The country is a pioneer in ecological shooting methods and sustainable power sources, including hydroelectric dams and solar and wind power plants. It is one of the highest ranked Latin American countries for English-language proficiency.


Small private studios are available, up to around 10,000 square feet, and there is a variety of audio postproduction facilities. Costa Rica can comfortably host up to four film productions simultaneously. The quantity and quality of crew is also growing every year. Local universities are working with the Costa Rica Film Commission to develop classes, workshops, seminars and training tools.


Costa Rica is famous for its pristine national parks, which make up around 20-25% of the county’s entire land mass. These include Corcovado National Park, Monteverde Cloud Forest Reserve, Manuel Antonio National Park, and Tortuguero National Park.

In terms of geography, the country boasts various types of forest, rivers, waterfalls, lakes, hot springs and numerous volcanoes. It also has both Caribbean and Pacific Coastlines, complete with palm trees, different colour sands and impressive surf breaks. There is a wide array of agricultural crops including coffee, banana, corn and rice. Costa Rica can be a good double for other parts of the world like the Alps and Africa. In El Salto, Liberia, for example, there is an African-style safari park complete with giraffes, deer, ostriches, camels, zebras etc.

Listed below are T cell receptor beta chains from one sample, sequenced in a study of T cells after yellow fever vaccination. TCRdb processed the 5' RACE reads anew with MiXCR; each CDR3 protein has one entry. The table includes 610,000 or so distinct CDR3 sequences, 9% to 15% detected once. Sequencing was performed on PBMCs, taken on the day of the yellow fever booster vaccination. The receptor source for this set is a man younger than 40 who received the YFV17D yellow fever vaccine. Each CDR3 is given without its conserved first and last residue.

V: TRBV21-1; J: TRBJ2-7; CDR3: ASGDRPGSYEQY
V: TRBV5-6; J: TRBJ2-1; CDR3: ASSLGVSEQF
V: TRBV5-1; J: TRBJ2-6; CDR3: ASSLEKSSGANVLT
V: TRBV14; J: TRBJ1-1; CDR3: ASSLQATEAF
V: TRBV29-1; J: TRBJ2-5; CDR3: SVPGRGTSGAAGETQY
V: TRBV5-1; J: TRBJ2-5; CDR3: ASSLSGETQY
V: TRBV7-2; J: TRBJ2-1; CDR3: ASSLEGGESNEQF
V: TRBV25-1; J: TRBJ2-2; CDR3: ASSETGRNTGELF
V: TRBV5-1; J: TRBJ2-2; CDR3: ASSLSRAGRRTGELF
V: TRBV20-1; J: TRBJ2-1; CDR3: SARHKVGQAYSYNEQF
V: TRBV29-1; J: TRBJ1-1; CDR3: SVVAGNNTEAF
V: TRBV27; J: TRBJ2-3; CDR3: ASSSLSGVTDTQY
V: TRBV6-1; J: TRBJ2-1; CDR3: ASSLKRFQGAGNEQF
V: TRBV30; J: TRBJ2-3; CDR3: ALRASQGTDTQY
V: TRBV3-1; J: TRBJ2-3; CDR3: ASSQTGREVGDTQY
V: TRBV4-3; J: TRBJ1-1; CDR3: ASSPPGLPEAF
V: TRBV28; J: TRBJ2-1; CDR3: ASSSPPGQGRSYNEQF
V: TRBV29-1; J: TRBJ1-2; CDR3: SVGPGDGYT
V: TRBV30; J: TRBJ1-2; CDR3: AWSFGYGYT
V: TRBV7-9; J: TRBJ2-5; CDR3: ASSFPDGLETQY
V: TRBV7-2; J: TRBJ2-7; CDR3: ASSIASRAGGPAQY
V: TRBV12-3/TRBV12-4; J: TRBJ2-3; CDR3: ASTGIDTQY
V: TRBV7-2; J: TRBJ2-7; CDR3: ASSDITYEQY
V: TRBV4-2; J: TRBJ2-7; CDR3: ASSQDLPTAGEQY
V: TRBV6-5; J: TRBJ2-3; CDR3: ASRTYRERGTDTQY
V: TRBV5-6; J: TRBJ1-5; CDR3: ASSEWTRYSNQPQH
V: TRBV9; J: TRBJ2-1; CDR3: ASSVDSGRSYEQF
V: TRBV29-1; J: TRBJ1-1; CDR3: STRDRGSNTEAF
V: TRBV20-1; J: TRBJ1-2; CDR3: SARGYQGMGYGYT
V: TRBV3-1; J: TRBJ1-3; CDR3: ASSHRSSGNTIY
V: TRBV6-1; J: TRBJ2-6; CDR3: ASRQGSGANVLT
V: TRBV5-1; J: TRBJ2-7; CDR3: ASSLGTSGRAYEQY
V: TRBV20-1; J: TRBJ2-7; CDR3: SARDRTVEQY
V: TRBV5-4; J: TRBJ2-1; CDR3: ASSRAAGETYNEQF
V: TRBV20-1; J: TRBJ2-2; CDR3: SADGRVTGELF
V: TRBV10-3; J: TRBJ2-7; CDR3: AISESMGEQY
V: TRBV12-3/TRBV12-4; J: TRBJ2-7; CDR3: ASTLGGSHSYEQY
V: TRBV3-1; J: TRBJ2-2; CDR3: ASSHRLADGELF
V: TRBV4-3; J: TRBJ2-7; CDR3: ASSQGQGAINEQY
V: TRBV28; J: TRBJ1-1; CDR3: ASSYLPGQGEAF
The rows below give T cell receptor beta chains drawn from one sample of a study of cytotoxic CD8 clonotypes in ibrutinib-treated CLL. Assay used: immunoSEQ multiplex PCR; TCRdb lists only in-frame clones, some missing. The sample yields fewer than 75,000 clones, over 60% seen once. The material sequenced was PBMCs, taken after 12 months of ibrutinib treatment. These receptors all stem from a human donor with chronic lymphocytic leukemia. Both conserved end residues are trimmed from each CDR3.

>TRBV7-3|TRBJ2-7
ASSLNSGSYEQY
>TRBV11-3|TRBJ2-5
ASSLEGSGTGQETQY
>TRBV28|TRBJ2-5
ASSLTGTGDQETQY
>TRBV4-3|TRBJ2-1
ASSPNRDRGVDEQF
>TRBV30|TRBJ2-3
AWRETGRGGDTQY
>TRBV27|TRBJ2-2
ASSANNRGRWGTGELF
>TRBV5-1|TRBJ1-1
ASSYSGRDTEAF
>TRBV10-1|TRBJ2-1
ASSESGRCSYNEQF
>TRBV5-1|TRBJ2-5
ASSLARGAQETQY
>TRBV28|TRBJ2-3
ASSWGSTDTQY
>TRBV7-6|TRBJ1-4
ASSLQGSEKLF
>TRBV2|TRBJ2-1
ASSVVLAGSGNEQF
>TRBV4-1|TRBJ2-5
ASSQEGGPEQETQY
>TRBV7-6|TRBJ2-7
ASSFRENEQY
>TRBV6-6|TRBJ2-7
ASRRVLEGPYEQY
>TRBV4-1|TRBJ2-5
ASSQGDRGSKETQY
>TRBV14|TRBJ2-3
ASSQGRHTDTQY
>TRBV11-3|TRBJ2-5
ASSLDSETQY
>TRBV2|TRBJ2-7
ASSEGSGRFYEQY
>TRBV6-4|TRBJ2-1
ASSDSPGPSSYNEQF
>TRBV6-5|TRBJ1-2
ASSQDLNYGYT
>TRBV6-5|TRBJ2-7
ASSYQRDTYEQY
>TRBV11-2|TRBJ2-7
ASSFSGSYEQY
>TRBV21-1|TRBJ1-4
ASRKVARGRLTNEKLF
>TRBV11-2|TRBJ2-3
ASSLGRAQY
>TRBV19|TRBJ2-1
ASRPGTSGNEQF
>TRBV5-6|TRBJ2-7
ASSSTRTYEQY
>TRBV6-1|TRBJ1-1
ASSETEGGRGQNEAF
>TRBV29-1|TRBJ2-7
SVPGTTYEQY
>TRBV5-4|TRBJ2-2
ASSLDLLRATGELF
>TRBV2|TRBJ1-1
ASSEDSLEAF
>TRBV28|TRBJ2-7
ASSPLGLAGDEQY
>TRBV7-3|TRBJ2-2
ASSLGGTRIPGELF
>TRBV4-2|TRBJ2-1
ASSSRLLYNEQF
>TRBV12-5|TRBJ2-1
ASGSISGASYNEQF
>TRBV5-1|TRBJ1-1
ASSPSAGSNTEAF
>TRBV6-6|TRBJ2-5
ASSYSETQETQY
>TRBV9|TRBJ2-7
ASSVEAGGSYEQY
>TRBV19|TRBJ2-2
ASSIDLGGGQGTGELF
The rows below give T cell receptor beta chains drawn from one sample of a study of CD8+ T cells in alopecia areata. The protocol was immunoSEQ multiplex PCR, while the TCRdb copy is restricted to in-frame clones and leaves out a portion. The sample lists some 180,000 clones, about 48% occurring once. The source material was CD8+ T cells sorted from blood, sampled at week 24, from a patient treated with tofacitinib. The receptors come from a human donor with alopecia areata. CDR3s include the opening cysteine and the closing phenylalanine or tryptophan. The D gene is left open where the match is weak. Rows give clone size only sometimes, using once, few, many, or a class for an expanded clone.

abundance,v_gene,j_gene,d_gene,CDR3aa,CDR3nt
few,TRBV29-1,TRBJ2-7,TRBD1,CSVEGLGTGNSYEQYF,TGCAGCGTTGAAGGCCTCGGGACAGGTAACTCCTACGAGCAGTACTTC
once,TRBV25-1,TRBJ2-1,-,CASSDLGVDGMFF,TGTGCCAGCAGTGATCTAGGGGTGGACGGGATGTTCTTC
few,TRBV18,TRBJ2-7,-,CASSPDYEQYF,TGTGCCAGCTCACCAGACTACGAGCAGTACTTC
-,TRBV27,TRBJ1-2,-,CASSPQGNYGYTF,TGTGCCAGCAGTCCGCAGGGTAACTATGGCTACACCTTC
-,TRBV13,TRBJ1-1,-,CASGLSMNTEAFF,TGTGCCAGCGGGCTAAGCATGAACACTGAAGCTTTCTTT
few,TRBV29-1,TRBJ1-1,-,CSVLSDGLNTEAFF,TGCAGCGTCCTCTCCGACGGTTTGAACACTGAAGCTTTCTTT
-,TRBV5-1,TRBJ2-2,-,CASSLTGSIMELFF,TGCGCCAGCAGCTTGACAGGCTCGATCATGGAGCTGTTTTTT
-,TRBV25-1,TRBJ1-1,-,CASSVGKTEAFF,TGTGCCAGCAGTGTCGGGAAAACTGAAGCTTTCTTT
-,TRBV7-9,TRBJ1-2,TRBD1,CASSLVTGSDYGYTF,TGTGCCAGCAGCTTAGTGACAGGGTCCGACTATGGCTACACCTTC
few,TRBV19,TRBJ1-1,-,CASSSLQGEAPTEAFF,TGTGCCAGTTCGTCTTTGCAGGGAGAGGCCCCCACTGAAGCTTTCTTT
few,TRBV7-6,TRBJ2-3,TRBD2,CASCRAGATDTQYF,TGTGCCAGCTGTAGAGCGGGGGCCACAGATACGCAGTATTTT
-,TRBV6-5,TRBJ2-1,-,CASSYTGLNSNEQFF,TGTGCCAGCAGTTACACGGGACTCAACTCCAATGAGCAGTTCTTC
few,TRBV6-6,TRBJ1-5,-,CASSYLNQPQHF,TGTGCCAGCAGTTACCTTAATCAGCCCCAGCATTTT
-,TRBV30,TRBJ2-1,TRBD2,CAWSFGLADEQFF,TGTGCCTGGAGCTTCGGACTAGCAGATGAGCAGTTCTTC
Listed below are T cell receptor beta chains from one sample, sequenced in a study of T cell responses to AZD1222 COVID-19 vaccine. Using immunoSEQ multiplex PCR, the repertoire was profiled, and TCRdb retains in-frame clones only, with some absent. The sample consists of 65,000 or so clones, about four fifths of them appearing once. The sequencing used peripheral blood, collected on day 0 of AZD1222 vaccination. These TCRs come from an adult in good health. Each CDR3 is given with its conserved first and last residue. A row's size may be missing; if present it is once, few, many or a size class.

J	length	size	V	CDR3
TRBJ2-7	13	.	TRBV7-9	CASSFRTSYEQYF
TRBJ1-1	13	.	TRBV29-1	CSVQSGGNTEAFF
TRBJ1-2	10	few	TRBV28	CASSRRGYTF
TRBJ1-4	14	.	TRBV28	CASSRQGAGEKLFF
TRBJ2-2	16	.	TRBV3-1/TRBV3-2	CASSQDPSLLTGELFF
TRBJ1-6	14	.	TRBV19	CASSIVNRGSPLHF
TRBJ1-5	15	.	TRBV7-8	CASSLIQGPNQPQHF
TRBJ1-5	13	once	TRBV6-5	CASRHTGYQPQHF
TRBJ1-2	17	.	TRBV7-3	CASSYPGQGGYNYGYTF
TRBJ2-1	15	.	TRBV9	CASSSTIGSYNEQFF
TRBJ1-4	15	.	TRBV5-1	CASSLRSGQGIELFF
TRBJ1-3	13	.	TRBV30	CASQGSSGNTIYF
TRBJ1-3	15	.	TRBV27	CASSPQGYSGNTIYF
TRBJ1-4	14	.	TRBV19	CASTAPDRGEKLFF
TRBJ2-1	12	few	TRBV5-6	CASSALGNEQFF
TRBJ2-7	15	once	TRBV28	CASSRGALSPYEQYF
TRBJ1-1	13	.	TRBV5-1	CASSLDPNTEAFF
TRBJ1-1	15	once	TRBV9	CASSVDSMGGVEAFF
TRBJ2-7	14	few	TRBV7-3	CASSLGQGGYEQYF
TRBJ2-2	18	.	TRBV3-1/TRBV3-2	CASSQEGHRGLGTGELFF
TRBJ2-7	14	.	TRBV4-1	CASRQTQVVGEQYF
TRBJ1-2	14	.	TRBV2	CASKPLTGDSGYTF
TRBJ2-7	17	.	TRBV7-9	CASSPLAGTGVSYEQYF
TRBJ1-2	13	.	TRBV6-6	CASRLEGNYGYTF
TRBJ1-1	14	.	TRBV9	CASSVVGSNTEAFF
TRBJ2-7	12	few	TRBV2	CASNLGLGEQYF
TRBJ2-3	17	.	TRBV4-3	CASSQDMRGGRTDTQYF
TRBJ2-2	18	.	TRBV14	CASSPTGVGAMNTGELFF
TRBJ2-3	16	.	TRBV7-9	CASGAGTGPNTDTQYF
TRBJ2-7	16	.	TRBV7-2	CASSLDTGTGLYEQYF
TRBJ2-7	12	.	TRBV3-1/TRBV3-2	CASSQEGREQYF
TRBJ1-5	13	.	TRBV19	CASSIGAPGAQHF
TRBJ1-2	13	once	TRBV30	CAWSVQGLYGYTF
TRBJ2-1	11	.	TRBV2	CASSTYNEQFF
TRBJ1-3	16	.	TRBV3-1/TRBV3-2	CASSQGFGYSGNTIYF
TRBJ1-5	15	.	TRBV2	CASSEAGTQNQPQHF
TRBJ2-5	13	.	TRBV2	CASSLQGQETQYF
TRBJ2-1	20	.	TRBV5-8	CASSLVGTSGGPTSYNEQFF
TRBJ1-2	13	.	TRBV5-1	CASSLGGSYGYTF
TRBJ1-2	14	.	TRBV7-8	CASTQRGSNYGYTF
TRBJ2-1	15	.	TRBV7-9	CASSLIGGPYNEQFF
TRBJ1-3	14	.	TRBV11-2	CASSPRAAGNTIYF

While Costa Rica’s geography is the big draw, the country also has some interesting architecture including modern villas, government buildings, stately homes and palaces, town squares and parks. In poorer parts of capital city San Jose you can also find Brazilian-style favelas.

Costa Rica has a tropical climate. The sun shines throughout the year although there are extensive periods of rain (May to November is worst). The driest period for filming is December to April. Keep in mind there are also regional variations between the East and West Coasts, and also between lowlands and uplands. Best to check with a local fixer or production services company first.

Size matters

Costa Rica boasts myriad location options and diversity for its relatively small size. Bordered by Nicaragua to the north and Panama to the south, the country spans about 20,000 square miles. It offers producers a wide range of tropical filming conditions. Despite its small size, Costa Rica boasts 6% of the world’s total biodiversity and wildlife. There are two international airports: Juan Santamaria in San Jose, situated in the centre of the country, and Liberia International Airport (Guanacaste Airport) in the northern city of Liberia. Both have regular direct flights from the US, Europe and the UK.

First person to contact

Jose Castro, Costa Rica film commissioner: